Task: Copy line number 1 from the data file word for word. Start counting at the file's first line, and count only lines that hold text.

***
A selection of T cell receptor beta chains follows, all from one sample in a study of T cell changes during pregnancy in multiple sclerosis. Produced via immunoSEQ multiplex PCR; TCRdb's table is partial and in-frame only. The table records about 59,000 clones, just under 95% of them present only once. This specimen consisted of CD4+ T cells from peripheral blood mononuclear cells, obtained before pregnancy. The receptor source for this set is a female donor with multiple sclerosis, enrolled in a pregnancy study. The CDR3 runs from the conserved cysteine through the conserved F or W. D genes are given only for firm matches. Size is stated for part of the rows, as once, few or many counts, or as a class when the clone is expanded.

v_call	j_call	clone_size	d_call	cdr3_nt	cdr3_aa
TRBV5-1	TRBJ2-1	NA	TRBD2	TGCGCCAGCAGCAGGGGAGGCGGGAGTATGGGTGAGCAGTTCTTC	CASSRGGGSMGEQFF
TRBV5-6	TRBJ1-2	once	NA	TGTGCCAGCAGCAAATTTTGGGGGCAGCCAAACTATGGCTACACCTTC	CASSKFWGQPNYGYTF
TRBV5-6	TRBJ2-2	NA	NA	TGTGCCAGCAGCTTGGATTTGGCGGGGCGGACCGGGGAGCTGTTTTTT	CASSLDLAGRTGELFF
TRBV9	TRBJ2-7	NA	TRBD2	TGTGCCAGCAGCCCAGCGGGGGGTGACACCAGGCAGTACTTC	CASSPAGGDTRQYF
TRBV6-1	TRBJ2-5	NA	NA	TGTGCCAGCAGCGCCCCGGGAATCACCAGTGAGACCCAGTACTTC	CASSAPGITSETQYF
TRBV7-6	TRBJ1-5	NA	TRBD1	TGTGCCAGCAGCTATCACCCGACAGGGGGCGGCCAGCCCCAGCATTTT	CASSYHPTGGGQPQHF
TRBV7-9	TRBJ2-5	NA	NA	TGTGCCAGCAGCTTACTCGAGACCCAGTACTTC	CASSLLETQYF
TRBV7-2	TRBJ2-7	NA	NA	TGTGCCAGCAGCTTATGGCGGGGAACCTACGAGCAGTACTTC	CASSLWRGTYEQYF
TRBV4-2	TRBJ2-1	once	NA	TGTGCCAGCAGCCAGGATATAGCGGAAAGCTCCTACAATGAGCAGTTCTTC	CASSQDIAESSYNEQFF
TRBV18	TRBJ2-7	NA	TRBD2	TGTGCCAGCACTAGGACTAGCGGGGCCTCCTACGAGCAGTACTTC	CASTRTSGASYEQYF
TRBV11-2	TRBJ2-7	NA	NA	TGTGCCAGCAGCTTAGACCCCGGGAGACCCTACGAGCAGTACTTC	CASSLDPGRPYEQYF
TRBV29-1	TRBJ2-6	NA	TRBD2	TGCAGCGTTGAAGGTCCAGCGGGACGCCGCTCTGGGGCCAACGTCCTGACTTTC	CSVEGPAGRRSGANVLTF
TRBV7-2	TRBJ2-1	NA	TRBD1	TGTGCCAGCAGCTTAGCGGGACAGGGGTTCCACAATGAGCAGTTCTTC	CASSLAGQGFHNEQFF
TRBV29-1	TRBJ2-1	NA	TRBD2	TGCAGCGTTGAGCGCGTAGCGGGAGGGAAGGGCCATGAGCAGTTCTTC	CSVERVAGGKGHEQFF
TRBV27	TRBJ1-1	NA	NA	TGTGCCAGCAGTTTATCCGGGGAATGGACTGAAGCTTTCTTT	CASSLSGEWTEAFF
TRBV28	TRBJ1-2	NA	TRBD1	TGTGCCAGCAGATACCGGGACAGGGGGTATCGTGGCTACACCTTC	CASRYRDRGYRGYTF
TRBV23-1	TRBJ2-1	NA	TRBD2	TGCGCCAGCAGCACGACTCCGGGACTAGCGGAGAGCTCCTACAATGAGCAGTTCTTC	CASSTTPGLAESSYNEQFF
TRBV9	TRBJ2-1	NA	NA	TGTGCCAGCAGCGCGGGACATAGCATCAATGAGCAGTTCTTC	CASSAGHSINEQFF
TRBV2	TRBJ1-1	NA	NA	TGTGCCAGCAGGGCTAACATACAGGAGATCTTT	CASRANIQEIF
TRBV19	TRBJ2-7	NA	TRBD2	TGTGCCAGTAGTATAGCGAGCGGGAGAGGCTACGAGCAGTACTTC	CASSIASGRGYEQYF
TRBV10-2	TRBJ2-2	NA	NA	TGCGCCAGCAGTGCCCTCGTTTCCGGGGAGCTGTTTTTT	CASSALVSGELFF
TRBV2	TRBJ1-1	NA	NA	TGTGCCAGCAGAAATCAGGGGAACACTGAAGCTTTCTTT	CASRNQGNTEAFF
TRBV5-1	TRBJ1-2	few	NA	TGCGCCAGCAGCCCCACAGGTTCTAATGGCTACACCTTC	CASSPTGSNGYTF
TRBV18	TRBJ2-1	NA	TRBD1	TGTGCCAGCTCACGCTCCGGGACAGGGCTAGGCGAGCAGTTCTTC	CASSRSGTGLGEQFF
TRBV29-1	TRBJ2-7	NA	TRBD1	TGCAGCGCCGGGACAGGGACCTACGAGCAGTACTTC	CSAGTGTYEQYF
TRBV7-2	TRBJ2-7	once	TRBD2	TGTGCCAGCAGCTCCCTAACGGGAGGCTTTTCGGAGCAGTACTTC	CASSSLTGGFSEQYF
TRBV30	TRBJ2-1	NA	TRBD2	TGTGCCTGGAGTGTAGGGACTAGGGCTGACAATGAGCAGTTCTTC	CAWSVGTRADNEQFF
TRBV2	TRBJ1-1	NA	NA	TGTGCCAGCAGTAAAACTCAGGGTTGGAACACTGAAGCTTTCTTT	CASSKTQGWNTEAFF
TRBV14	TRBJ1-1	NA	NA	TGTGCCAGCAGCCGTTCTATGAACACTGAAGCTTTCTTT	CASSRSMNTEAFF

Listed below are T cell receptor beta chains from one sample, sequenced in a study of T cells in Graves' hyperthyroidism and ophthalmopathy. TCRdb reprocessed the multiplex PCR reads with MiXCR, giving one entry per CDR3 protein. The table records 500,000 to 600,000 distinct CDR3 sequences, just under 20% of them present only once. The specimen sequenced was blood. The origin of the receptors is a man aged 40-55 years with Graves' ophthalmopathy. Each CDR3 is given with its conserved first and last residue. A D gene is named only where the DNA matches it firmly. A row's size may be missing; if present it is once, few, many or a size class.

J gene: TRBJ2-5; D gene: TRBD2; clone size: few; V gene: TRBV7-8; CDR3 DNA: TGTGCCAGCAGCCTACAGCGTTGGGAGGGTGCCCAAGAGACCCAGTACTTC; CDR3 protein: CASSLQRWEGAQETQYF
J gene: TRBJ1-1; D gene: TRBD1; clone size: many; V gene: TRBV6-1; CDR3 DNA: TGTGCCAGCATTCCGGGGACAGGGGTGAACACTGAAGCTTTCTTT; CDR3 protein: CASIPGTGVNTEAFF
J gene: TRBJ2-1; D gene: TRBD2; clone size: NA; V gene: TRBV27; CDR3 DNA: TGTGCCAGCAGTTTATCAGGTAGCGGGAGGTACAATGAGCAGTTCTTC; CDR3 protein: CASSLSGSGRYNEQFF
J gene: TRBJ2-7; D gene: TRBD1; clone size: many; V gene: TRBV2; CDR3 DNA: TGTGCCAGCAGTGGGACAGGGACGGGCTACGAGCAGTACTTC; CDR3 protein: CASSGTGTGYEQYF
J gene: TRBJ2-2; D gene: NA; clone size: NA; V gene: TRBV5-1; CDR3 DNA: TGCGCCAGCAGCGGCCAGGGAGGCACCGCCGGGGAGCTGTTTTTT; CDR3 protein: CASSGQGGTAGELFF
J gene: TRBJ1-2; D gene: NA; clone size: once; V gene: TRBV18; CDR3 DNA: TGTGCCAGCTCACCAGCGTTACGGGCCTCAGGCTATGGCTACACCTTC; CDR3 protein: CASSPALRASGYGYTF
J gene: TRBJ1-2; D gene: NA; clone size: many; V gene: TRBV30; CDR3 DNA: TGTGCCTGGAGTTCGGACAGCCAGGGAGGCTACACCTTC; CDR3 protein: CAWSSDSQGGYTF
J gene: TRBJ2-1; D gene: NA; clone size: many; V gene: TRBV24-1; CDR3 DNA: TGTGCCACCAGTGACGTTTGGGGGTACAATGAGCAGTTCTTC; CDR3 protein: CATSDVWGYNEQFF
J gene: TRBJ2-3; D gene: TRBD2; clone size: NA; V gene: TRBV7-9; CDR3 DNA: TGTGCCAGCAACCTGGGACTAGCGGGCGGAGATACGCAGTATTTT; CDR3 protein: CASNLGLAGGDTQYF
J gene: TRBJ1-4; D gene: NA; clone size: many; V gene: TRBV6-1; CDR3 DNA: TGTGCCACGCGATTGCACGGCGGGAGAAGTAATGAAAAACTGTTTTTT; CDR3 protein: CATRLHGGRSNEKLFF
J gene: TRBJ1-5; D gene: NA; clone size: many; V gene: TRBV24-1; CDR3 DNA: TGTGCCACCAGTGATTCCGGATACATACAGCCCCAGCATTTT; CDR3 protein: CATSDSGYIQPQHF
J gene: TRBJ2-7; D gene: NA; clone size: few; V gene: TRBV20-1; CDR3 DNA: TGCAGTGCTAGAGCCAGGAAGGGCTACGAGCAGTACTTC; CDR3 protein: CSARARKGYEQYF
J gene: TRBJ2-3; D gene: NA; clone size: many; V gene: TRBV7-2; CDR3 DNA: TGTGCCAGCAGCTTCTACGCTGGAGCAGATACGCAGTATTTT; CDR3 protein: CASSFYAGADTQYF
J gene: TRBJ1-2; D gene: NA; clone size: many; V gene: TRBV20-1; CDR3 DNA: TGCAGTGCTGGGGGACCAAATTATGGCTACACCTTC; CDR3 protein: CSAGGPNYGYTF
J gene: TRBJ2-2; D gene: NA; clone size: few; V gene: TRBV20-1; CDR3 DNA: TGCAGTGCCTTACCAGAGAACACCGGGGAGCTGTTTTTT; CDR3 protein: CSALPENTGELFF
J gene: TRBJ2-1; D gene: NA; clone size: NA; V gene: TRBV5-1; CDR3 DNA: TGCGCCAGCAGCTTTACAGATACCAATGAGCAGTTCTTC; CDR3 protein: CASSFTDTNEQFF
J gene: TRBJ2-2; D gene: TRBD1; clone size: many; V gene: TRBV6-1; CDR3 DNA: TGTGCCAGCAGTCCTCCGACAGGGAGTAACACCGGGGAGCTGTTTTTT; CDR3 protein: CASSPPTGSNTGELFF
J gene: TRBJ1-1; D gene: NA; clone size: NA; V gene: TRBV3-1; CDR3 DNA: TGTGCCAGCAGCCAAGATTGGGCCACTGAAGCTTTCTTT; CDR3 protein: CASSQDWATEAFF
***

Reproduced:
A selection of T cell receptor beta chains follows, all from one sample in a study of T cell changes during pregnancy in multiple sclerosis. Produced via immunoSEQ multiplex PCR; TCRdb's table is partial and in-frame only. The table records about 59,000 clones, just under 95% of them present only once. This specimen consisted of CD4+ T cells from peripheral blood mononuclear cells, obtained before pregnancy. The receptor source for this set is a female donor with multiple sclerosis, enrolled in a pregnancy study. The CDR3 runs from the conserved cysteine through the conserved F or W. D genes are given only for firm matches. Size is stated for part of the rows, as once, few or many counts, or as a class when the clone is expanded.